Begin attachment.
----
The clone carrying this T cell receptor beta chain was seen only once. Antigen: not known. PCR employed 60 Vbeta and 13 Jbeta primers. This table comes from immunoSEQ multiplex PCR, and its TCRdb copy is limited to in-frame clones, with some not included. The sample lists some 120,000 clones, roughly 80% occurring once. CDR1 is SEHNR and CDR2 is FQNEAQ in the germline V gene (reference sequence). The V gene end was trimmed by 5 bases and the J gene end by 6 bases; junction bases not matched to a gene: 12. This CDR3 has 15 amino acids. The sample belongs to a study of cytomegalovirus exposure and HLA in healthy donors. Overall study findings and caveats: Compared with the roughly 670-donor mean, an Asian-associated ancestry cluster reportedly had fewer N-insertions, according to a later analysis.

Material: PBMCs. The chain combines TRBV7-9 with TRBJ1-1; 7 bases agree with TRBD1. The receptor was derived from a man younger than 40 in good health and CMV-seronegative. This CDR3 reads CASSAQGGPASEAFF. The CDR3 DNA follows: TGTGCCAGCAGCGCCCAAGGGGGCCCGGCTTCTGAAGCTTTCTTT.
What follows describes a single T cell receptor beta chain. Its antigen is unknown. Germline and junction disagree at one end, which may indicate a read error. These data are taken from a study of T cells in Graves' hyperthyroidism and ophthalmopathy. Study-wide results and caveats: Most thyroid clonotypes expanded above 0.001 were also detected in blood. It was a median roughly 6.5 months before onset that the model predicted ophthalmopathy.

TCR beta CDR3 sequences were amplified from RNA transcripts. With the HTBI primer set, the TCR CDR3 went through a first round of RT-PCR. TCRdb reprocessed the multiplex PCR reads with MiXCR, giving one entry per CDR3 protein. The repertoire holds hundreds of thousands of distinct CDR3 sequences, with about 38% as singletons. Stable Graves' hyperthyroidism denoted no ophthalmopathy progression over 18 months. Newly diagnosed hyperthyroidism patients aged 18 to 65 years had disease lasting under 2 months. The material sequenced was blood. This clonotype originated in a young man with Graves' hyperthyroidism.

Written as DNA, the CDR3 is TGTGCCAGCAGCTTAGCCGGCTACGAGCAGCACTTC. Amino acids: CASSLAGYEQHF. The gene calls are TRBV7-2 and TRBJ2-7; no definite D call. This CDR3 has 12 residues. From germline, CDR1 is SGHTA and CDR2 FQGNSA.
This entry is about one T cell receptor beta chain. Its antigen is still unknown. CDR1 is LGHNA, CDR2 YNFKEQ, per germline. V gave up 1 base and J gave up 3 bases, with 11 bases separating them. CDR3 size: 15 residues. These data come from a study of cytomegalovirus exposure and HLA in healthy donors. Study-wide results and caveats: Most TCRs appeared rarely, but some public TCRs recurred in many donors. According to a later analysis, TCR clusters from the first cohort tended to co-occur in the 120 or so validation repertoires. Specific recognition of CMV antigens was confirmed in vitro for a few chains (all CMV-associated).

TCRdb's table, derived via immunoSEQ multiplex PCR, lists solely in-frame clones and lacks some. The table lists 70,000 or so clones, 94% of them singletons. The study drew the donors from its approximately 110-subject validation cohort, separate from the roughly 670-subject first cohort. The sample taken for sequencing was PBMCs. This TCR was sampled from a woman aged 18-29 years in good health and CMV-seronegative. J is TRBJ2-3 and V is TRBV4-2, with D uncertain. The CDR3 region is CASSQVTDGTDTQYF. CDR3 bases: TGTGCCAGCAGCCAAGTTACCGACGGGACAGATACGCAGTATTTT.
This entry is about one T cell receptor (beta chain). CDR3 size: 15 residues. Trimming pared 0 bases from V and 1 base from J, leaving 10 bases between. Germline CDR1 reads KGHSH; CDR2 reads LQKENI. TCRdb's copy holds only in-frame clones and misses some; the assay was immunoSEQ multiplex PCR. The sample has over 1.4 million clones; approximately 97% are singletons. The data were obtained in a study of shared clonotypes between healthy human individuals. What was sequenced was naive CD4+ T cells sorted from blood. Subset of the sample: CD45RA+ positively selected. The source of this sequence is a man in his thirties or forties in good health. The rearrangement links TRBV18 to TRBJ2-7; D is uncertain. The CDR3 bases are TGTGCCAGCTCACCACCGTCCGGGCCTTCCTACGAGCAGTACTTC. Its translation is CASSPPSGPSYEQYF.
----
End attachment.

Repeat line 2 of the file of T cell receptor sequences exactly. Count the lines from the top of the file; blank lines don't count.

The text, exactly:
Material: PBMCs. The chain combines TRBV7-9 with TRBJ1-1; 7 bases agree with TRBD1. The receptor was derived from a man younger than 40 in good health and CMV-seronegative. This CDR3 reads CASSAQGGPASEAFF. The CDR3 DNA follows: TGTGCCAGCAGCGCCCAAGGGGGCCCGGCTTCTGAAGCTTTCTTT.